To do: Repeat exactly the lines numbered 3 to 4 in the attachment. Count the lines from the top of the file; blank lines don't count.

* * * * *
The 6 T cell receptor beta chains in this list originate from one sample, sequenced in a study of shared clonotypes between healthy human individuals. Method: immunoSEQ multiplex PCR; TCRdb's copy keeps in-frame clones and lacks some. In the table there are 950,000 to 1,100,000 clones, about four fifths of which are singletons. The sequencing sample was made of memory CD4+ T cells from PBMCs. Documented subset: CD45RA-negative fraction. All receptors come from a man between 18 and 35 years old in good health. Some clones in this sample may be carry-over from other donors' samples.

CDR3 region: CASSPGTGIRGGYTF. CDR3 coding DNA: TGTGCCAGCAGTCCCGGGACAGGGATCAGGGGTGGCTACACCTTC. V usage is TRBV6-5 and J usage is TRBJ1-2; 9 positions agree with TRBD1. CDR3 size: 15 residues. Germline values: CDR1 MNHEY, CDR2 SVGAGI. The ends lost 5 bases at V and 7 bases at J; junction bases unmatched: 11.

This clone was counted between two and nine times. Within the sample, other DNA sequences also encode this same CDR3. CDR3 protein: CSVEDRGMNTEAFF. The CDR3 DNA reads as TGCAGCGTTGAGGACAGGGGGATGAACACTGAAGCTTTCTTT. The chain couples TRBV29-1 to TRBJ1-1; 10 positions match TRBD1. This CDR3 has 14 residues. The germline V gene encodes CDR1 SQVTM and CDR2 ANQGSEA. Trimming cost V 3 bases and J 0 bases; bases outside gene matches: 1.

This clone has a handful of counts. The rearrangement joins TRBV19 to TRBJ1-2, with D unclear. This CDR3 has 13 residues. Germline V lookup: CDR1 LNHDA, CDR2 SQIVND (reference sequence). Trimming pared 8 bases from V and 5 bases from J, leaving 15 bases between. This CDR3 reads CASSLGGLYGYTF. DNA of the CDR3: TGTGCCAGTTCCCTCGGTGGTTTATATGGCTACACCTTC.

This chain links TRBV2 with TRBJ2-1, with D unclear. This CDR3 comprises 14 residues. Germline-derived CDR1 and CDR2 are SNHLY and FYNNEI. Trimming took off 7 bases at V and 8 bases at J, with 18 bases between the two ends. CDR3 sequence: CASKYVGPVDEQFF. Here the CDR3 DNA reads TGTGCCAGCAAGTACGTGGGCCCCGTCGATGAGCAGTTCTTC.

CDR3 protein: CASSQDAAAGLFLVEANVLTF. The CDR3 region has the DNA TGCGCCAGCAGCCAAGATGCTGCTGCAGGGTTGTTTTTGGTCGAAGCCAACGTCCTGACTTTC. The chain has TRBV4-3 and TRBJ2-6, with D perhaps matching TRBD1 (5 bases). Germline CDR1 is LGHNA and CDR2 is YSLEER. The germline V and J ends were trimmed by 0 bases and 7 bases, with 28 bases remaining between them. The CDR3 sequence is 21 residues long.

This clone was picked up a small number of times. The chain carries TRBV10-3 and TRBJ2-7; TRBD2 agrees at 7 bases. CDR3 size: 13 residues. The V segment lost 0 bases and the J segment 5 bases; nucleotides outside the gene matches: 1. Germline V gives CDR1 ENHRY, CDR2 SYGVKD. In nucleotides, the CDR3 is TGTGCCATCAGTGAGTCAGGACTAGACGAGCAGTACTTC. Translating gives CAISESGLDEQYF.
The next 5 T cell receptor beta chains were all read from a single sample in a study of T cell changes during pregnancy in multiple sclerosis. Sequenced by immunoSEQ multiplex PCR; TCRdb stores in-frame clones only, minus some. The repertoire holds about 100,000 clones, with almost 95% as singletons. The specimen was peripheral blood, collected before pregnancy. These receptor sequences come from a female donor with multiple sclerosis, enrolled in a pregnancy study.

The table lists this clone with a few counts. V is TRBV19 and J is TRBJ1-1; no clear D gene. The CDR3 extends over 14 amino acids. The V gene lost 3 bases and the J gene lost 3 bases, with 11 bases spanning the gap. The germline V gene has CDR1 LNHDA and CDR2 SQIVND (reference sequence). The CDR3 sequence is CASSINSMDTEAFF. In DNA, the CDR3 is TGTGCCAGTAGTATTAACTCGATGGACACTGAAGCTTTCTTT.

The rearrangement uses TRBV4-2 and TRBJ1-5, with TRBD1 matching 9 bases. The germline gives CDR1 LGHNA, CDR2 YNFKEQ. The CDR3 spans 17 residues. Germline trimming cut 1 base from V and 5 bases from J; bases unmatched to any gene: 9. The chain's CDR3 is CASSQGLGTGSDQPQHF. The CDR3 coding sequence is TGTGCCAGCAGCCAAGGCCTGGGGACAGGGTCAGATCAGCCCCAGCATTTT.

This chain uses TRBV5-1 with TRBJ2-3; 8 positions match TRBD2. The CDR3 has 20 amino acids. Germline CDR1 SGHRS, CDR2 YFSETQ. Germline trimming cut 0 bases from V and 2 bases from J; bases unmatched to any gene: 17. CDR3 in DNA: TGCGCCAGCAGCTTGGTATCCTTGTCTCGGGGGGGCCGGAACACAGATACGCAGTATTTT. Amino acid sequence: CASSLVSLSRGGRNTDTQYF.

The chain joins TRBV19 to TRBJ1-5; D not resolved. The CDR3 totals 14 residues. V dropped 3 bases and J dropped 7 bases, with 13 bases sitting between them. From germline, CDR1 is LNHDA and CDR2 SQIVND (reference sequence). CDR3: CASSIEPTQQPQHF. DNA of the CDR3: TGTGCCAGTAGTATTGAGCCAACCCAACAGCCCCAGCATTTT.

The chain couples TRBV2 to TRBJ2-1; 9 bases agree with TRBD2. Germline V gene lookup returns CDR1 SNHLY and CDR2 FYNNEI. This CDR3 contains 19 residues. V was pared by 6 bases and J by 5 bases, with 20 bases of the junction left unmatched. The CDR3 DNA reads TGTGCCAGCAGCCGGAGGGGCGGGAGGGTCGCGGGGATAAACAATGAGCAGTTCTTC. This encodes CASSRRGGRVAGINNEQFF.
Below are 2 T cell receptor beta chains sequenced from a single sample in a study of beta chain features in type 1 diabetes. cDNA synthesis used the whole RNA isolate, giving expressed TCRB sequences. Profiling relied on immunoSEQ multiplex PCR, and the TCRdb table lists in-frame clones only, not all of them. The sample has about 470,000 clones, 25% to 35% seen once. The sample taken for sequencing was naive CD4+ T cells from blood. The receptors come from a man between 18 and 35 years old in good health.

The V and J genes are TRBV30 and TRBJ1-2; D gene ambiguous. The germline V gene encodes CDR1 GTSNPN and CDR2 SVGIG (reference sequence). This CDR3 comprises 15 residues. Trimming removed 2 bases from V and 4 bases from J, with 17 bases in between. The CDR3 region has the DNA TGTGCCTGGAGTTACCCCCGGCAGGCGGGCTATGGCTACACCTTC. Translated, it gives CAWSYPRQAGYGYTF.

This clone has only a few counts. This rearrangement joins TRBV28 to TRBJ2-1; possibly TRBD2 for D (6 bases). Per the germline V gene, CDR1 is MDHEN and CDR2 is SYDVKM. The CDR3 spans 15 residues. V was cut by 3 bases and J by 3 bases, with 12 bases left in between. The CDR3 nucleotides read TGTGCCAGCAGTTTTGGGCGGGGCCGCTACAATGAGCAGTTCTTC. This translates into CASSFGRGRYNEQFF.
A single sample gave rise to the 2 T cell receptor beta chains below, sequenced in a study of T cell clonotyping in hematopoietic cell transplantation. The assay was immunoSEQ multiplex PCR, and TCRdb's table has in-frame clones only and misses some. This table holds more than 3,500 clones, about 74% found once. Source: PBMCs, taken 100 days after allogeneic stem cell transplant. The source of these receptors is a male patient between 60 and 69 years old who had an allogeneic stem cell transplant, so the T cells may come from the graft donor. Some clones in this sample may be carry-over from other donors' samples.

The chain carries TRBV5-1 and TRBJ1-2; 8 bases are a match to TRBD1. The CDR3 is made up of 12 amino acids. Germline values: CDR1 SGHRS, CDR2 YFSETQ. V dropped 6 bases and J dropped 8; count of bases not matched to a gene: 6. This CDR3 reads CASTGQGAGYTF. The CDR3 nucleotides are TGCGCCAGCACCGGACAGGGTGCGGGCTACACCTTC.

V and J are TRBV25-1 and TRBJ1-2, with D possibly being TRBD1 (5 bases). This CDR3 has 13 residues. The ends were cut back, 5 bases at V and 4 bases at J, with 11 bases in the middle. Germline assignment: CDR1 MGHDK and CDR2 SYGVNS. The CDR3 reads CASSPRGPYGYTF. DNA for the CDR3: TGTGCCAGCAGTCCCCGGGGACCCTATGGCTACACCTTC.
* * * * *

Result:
This clone was counted between two and nine times. Within the sample, other DNA sequences also encode this same CDR3. CDR3 protein: CSVEDRGMNTEAFF. The CDR3 DNA reads as TGCAGCGTTGAGGACAGGGGGATGAACACTGAAGCTTTCTTT. The chain couples TRBV29-1 to TRBJ1-1; 10 positions match TRBD1. This CDR3 has 14 residues. The germline V gene encodes CDR1 SQVTM and CDR2 ANQGSEA. Trimming cost V 3 bases and J 0 bases; bases outside gene matches: 1.

This clone has a handful of counts. The rearrangement joins TRBV19 to TRBJ1-2, with D unclear. This CDR3 has 13 residues. Germline V lookup: CDR1 LNHDA, CDR2 SQIVND (reference sequence). Trimming pared 8 bases from V and 5 bases from J, leaving 15 bases between. This CDR3 reads CASSLGGLYGYTF. DNA of the CDR3: TGTGCCAGTTCCCTCGGTGGTTTATATGGCTACACCTTC.